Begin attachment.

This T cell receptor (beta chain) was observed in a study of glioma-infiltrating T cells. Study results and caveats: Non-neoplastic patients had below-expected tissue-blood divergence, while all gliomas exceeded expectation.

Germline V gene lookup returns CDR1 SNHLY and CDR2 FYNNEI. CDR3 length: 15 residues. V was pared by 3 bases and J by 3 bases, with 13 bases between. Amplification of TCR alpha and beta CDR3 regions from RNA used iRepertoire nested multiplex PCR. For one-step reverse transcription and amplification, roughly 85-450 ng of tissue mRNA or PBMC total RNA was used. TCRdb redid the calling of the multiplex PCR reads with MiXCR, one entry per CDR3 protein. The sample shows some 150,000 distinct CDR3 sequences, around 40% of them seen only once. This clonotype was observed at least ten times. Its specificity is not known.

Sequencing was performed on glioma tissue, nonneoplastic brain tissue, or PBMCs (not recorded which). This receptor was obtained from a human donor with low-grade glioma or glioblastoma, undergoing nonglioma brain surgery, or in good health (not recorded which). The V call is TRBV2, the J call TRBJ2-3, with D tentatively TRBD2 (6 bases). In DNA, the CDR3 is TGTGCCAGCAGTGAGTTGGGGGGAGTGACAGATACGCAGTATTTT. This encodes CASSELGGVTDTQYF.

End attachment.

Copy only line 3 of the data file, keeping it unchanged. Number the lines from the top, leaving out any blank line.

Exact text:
Sequencing was performed on glioma tissue, nonneoplastic brain tissue, or PBMCs (not recorded which). This receptor was obtained from a human donor with low-grade glioma or glioblastoma, undergoing nonglioma brain surgery, or in good health (not recorded which). The V call is TRBV2, the J call TRBJ2-3, with D tentatively TRBD2 (6 bases). In DNA, the CDR3 is TGTGCCAGCAGTGAGTTGGGGGGAGTGACAGATACGCAGTATTTT. This encodes CASSELGGVTDTQYF.